Original Research

Hepatoprotective effects of leaf extract of Annona senegalensis against aflatoxin B1 toxicity in rats

Rhulani Makhuvele, Kenn Foubert, Nina Hermans, Luc Pieters, Luc Verschaeve, Esameldin Elgorashi
Onderstepoort Journal of Veterinary Research | Vol 91, No 1 | a2133 | DOI: https://doi.org/10.4102/ojvr.v91i1.2133 | © 2024 Rhulani Makhuvele, Kenn Foubert, Nina Hermans, Luc Pieters, Luc Verschaeve, Esameldin Elgorashi | This work is licensed under CC Attribution 4.0
Submitted: 28 July 2023 | Published: 11 March 2024

About the author(s)

Rhulani Makhuvele, Department of Toxicology and Ethnoveterinary Medicine, Faculty of Public Health and Zoonoses, Agricultural Research Council-Onderstepoort Veterinary Research, Onderstepoort, Pretoria, South Africa; and, Department of Paraclinical Sciences, Faculty of Veterinary Sciences, University of Pretoria, Pretoria, South Africa
Kenn Foubert, Natural Products and Food Research and Analysis (NatuRA), Department of Pharmaceutical Sciences, Faculty of Pharmaceutical, Biomedical and Veterinary Sciences, University of Antwerp, Antwerp – Wilrijk, Belgium
Nina Hermans, Natural Products and Food Research and Analysis (NatuRA), Department of Pharmaceutical Sciences, Faculty of Pharmaceutical, Biomedical and Veterinary Sciences, University of Antwerp, Antwerp – Wilrijk, Belgium
Luc Pieters, Natural Products and Food Research and Analysis (NatuRA), Department of Pharmaceutical Sciences, Faculty of Pharmaceutical, Biomedical and Veterinary Sciences, University of Antwerp, Antwerp – Wilrijk, Belgium
Luc Verschaeve, Department of Risk and Health Impact Assessment, Sciensano (formerly Scientific Institute of Public Health), Brussels, Belgium; and, Department of Biomedical Sciences, Faculty of Pharmaceutical, Biomedical and Veterinary Sciences, University of Antwerp, Antwerp – Wilrijk, Belgium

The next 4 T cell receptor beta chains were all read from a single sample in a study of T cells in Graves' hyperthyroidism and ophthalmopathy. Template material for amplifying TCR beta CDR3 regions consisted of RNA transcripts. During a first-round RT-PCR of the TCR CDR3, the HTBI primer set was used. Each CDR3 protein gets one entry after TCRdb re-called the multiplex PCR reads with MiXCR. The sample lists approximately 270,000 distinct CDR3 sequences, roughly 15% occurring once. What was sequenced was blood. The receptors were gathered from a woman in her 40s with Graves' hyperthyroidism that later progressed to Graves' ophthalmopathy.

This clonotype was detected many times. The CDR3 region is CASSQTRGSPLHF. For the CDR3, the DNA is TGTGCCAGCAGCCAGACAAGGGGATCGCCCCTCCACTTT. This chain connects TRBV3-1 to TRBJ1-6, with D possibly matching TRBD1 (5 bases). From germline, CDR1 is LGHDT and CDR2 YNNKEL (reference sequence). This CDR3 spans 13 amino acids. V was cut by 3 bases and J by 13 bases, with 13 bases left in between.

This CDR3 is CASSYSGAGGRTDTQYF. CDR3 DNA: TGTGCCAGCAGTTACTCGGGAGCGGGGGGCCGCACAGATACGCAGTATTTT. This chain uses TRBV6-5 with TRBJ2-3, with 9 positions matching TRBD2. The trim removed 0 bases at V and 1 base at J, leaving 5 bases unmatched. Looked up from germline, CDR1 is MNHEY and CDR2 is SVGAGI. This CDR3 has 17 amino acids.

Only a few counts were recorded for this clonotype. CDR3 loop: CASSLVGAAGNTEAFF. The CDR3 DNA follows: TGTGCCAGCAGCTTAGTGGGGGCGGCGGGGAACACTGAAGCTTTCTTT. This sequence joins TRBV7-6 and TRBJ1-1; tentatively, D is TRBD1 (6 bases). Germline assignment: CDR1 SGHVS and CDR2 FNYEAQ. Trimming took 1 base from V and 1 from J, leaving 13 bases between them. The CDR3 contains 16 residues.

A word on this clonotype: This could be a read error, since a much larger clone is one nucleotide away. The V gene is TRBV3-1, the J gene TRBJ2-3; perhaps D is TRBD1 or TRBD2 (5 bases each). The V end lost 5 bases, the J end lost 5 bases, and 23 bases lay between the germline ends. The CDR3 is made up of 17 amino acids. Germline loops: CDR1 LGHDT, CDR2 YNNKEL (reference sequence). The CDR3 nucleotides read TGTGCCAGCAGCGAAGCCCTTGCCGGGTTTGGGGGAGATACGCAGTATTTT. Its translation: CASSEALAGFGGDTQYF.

Esameldin Elgorashi, Department of Toxicology and Ethnoveterinary Medicine, Faculty of Public Health and Zoonoses, Agricultural Research Council-Onderstepoort Veterinary Research, Onderstepoort, Pretoria, South Africa; and, Department of Paraclinical Sciences, Faculty of Veterinary Sciences, University of Pretoria, Pretoria, South Africa

Abstract

Global aflatoxin contamination of agricultural commodities is of the most concern in food safety and quality. This study investigated the hepatoprotective effect of 80% methanolic leaf extract of Annona senegalensis against aflatoxin B1 (AFB1)-induced toxicity in rats. A. senegalensis has shown to inhibit genotoxicity of aflatoxin B1 in vitro. The rats were divided into six groups including untreated control, aflatoxin B1 only (negative control); curcumin (positive control; 10 mg/kg); and three groups receiving different doses (100 mg/kg, 200 mg/kg, and 300 mg/kg) of A. senegalensis extract. The rats received treatment (with the exception of untreated group) for 7 days prior to intoxication with aflatoxin B1. Serum levels of aspartate aminotransferase, alanine aminotransferase, alkaline phosphatase, lactate dehydrogenase, and creatinine were measured. Hepatic tissues were analysed for histological alterations. Administration of A. senegalensis extract demonstrated hepatoprotective effects against aflatoxin B1-induced toxicity in vivo by significantly reducing the level of serum aspartate aminotransferase and alanine aminotransferase and regenerating the hepatocytes. No significant changes were observed in the levels of alkaline phosphatase, lactate dehydrogenase, and creatinine for the AFB1 intoxicated group, curcumin+AFB1 and Annona senegalensis leaf extract (ASLE)+AFB1 (100 mg/kg, 200 mg/kg, and 300 mg/kg body weight [b.w.]) treated groups. Annona senegalensis is a good candidate for hepatoprotective agents and thus its use in traditional medicine may at least in part be justified.

Contribution: The plant extract investigated in this study can be used in animal health to protect the organism from toxicity caused by mycotoxins.


Keywords

aflatoxin B1; toxicity; hepatoprotective activity; Sprague-Dawley rats, Annona senegalensis

Sustainable Development Goal

Goal 3: Good health and well-being

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